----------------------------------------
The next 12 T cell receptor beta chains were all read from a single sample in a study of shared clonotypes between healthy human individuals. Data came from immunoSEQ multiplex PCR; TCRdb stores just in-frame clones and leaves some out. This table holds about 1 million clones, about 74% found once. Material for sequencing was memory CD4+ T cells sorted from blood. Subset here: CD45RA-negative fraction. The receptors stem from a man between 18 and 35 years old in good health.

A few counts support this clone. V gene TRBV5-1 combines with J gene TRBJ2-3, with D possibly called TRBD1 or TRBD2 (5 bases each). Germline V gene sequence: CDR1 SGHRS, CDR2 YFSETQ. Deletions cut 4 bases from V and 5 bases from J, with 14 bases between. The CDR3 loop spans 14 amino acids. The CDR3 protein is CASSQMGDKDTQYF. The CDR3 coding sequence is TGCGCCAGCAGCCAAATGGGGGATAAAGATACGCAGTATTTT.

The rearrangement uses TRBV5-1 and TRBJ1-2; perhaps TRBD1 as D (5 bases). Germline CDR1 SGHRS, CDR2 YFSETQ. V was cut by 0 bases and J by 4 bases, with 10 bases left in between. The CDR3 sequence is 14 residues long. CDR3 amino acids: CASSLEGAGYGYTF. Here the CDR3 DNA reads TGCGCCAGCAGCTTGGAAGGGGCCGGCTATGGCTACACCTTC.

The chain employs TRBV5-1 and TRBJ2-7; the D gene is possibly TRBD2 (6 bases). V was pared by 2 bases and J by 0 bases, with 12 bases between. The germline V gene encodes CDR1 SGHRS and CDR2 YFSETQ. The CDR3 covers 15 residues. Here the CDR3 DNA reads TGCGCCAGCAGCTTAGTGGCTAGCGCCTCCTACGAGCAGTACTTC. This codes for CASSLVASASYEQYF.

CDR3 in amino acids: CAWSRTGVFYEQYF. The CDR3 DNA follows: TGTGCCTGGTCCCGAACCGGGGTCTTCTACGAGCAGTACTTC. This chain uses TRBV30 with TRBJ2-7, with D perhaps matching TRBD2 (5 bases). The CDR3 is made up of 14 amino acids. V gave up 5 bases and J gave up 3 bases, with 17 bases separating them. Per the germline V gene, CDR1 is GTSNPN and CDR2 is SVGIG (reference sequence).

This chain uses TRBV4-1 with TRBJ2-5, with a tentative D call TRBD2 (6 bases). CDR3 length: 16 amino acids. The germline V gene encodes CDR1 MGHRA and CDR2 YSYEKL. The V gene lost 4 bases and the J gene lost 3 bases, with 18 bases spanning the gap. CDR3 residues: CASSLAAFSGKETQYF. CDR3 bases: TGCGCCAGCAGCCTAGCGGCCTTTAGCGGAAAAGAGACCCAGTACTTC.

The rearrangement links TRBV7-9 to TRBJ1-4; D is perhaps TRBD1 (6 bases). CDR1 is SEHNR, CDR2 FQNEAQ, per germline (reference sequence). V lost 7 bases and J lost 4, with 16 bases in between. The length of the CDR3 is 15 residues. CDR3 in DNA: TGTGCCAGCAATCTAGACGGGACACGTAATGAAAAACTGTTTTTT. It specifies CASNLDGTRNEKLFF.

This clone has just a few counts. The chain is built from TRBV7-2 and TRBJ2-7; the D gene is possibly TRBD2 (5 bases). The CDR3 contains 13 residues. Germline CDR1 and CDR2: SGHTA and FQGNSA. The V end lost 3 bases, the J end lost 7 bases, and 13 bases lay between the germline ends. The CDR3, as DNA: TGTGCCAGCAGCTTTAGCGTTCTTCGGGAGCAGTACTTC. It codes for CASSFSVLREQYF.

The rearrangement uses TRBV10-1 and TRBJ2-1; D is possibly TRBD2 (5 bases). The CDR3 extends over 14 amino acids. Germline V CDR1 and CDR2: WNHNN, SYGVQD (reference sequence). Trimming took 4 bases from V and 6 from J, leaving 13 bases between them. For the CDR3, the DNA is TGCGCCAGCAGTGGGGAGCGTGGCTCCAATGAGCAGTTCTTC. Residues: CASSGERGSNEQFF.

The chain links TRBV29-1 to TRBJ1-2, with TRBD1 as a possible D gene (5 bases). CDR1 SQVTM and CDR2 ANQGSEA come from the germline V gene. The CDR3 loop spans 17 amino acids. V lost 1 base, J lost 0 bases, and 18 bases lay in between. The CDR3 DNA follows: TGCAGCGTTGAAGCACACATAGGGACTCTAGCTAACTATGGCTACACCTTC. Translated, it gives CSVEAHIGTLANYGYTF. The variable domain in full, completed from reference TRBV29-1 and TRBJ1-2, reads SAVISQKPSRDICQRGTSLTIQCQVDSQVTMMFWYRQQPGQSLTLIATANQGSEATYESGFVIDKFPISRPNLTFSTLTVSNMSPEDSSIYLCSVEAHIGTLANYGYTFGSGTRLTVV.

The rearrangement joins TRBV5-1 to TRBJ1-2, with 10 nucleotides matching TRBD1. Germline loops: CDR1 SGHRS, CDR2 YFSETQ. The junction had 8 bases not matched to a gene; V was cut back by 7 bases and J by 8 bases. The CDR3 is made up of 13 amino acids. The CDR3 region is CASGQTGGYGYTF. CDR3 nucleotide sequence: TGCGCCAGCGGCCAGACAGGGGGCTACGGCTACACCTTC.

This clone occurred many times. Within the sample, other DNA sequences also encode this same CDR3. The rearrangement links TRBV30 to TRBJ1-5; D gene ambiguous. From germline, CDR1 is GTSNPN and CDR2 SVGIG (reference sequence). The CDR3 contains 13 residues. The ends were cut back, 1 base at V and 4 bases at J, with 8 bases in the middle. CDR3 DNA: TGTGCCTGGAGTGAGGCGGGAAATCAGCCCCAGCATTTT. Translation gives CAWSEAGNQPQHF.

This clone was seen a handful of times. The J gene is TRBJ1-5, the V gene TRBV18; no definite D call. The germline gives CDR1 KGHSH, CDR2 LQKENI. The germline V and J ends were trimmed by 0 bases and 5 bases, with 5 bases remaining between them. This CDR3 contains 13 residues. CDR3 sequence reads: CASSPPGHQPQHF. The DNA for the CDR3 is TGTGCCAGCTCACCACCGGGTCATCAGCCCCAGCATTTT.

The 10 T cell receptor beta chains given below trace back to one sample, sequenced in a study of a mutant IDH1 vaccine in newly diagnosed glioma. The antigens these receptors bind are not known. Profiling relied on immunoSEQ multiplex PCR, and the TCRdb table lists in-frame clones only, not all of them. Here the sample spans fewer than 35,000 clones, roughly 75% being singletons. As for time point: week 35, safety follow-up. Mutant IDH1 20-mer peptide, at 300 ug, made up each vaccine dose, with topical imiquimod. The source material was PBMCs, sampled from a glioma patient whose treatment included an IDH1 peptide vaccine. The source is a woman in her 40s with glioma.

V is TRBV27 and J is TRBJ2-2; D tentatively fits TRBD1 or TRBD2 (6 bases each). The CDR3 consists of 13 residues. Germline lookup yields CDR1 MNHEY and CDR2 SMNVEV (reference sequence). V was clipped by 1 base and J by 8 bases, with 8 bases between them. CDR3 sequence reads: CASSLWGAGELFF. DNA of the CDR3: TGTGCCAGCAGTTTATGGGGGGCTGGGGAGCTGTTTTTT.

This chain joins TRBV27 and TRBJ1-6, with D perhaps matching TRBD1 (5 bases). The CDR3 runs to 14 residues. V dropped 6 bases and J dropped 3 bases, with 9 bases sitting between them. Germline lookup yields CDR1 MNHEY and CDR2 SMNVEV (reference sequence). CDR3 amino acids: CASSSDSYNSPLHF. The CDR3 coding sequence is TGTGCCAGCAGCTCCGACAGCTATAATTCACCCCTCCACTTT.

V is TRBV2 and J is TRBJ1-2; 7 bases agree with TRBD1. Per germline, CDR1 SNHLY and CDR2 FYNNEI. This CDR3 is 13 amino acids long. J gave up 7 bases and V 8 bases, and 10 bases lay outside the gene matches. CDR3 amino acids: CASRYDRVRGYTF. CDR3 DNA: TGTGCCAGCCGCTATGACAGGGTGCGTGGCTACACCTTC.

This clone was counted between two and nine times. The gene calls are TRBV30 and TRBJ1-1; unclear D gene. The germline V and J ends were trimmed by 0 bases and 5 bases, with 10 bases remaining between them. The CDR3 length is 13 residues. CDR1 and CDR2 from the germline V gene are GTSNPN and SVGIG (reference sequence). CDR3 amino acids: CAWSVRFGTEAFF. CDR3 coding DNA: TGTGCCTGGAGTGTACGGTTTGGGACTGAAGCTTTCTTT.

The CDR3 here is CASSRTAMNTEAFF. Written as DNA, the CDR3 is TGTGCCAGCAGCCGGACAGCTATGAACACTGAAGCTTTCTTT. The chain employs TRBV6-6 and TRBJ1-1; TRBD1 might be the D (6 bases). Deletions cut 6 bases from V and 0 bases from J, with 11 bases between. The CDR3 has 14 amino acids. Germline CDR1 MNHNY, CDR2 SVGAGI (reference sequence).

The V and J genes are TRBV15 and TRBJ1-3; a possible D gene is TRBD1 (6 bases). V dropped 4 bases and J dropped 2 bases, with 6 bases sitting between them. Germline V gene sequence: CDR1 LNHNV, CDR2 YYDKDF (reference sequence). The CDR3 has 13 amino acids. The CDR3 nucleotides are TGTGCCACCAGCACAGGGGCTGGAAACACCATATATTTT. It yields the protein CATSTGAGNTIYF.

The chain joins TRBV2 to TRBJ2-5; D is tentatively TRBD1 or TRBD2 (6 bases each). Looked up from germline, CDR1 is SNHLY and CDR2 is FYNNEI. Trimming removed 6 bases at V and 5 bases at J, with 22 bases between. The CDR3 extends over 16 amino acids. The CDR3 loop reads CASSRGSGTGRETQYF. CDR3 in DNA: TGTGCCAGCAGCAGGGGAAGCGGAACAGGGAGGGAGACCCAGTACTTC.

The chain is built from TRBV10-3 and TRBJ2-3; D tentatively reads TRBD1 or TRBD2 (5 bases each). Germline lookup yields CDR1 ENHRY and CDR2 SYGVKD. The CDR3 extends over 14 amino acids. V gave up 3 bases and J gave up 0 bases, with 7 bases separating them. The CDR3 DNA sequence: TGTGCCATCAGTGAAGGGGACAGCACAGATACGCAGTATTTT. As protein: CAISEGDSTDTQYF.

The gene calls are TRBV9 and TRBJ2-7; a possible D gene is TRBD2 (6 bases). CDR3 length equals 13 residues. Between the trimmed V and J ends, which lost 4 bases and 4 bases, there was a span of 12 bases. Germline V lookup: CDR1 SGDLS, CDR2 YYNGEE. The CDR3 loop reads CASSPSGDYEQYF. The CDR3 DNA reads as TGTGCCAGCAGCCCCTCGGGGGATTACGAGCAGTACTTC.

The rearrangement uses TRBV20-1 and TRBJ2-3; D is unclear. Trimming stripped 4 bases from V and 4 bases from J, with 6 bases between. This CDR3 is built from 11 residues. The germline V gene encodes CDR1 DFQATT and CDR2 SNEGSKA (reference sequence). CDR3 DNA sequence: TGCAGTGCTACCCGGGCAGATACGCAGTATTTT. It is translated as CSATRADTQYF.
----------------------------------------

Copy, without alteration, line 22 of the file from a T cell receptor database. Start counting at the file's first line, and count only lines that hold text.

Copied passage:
The chain is built from TRBV10-3 and TRBJ2-3; D tentatively reads TRBD1 or TRBD2 (5 bases each). Germline lookup yields CDR1 ENHRY and CDR2 SYGVKD. The CDR3 extends over 14 amino acids. V gave up 3 bases and J gave up 0 bases, with 7 bases separating them. The CDR3 DNA sequence: TGTGCCATCAGTGAAGGGGACAGCACAGATACGCAGTATTTT. As protein: CAISEGDSTDTQYF.